Any teacher that teaches in public schools, especially Title I schools, can tell that poverty is a serious issue. Research data published by the Southern Education Foundation (SEF) shows that the majority of school children in public schools are from poor families. As teachers of public school students, we see first hand the impact that educational policy has on the lives of economically disadvantaged children on a daily basis.
According to the Southern Education Foundation, “In 40 of the 50 states, low income students comprised no less than 40 percent of all public school children. In 21 states, children eligible for free or reduced-price lunches were a majority of the students in 2013.”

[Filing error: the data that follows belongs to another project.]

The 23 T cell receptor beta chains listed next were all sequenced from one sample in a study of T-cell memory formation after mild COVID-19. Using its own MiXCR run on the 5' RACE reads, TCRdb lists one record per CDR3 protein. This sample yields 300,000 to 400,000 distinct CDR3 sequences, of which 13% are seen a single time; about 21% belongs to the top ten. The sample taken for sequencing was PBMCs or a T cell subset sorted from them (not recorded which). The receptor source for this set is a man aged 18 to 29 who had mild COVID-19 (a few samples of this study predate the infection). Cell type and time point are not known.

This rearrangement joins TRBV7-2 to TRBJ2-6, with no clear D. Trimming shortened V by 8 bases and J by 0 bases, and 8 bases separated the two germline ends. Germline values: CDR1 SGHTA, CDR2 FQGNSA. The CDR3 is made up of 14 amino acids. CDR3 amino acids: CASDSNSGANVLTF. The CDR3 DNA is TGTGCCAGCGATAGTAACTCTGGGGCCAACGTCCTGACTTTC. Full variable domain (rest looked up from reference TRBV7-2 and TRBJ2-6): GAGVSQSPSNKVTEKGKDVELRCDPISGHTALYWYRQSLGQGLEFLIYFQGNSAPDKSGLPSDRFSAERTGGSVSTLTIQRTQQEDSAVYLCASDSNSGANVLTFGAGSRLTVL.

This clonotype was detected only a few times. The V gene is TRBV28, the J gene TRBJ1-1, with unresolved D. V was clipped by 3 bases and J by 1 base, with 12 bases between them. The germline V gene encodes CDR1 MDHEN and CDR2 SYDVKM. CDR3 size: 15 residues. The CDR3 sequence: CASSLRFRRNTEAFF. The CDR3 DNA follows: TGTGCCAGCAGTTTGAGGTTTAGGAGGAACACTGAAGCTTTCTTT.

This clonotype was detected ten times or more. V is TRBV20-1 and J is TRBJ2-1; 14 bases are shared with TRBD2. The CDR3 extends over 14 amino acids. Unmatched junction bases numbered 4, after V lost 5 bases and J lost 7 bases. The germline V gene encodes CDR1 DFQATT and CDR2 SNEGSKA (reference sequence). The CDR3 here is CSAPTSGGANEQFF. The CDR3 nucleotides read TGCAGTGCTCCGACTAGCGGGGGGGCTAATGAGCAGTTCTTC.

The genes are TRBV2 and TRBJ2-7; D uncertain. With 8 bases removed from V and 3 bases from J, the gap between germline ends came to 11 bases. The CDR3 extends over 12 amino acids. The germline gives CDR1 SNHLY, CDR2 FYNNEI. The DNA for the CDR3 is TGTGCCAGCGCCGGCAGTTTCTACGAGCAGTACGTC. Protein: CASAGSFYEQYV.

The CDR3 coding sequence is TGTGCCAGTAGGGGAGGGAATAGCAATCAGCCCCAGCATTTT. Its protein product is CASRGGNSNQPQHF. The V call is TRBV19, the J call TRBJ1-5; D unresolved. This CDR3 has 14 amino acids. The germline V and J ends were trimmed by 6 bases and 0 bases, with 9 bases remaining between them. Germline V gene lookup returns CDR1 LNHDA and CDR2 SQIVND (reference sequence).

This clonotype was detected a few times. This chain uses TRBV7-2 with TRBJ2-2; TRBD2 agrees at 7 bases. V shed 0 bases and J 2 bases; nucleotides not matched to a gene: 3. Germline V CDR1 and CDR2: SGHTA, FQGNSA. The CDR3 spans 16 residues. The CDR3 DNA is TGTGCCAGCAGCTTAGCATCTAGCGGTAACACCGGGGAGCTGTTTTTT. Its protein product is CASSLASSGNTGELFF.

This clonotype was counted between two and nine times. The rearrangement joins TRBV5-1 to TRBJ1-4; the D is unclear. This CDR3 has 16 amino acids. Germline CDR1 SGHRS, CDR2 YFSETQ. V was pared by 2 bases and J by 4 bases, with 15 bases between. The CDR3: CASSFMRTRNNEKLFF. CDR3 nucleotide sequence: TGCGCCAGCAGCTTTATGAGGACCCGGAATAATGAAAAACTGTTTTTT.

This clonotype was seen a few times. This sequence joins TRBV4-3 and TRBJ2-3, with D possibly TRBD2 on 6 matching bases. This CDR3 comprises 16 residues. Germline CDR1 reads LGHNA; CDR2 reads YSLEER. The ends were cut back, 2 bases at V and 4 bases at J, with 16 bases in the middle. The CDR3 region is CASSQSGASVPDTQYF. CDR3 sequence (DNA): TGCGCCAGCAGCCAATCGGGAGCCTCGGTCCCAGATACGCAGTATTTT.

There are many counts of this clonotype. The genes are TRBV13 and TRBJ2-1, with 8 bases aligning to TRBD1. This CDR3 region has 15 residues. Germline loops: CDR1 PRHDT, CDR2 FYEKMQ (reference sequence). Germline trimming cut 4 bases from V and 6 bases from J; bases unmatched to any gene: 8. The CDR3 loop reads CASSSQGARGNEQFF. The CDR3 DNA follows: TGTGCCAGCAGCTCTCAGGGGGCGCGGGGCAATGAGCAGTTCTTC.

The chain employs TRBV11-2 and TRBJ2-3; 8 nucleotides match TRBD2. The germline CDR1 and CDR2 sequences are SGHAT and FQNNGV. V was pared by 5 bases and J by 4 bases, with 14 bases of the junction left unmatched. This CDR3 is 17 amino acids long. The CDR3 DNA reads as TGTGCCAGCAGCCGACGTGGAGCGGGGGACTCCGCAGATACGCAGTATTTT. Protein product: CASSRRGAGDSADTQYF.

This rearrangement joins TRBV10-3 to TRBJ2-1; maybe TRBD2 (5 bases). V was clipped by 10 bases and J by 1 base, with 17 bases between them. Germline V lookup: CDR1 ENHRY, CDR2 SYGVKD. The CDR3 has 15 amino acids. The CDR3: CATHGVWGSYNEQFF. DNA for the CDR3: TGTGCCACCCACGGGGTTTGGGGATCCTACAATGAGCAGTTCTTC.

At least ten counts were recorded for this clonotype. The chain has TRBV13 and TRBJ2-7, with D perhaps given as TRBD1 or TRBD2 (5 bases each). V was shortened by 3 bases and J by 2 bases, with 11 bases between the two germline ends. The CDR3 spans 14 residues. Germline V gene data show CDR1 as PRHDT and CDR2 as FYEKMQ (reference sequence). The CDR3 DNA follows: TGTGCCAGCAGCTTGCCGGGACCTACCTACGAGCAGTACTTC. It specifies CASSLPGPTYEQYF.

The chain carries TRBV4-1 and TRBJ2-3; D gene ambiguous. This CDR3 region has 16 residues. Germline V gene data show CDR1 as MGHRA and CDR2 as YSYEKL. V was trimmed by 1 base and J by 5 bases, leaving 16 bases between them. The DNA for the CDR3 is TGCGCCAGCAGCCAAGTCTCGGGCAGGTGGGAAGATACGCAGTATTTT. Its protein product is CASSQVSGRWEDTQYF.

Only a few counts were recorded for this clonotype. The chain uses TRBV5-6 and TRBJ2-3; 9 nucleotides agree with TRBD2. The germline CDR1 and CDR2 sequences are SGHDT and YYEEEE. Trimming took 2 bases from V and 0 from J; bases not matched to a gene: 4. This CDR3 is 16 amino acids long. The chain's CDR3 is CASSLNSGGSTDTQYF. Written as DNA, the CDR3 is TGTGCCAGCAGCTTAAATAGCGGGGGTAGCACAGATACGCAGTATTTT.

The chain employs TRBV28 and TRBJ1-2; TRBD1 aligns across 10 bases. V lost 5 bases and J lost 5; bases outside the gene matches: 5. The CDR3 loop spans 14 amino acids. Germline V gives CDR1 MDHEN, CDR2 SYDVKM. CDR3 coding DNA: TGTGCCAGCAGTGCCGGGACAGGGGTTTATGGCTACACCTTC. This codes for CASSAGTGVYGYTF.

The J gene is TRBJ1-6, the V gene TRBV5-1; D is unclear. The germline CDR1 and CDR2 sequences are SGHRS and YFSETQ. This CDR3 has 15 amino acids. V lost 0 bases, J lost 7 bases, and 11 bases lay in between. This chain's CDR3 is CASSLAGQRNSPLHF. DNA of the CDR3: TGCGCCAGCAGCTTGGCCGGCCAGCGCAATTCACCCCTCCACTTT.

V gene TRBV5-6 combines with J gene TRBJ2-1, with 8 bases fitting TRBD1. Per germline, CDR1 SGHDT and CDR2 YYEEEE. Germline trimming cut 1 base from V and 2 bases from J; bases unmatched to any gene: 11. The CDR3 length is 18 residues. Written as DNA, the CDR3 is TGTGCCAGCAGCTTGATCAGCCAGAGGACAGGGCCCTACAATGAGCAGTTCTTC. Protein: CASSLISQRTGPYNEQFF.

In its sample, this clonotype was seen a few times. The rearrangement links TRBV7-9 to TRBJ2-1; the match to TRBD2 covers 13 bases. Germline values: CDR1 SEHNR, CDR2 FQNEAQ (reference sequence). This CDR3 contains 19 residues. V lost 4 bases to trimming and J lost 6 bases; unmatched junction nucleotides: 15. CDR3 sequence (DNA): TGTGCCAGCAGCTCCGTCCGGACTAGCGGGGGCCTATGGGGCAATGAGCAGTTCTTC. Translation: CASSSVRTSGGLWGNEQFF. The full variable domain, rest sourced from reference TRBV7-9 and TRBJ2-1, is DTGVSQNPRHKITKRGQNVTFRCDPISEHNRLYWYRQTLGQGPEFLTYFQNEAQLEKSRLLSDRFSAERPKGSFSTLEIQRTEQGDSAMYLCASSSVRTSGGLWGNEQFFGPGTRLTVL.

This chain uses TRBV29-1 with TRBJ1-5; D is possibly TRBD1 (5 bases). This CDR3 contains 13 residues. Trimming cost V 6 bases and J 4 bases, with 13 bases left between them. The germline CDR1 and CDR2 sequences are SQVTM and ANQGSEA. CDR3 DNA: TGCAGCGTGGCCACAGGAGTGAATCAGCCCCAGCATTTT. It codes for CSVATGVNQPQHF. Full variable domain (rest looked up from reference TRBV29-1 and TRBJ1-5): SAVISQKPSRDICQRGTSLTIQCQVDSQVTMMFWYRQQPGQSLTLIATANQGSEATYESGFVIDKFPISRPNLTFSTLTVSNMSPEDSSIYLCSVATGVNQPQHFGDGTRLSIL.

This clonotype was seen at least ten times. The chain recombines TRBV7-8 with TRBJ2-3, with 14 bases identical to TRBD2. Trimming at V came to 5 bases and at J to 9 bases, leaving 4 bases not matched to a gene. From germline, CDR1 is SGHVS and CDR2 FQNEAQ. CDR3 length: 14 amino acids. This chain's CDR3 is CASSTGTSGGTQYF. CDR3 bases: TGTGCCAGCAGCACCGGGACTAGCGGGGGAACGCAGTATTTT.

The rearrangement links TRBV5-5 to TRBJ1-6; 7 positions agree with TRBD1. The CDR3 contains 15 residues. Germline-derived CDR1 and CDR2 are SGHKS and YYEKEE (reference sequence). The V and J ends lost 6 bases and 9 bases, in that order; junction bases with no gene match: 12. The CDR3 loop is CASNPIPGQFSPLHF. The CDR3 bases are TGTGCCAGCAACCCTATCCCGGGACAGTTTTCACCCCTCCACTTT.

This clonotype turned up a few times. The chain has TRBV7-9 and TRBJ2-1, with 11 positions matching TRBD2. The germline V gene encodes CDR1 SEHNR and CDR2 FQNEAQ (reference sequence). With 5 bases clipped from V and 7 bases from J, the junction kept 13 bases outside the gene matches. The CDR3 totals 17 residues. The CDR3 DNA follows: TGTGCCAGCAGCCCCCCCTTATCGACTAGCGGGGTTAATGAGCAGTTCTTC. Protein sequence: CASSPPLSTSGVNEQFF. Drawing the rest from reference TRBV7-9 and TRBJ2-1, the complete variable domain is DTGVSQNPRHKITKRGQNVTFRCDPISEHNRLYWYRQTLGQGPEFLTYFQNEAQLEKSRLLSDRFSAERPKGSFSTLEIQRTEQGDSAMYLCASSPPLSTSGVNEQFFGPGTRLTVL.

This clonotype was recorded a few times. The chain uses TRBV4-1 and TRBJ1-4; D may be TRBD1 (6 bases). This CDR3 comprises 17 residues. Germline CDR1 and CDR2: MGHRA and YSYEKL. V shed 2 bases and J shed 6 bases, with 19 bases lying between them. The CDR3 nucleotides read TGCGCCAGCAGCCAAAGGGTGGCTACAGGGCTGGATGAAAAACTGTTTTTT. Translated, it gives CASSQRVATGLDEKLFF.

From the New York Times:
Students from such families tend to arrive at school with different needs than those from middle-class and affluent families. They may have more medical problems or behavioral issues and need extra academic help. Unlike their wealthier peers, they do not have the benefit of music lessons, private sports leagues, tutoring or trips to cultural events, and their schools are left to fill in the gaps. Read more…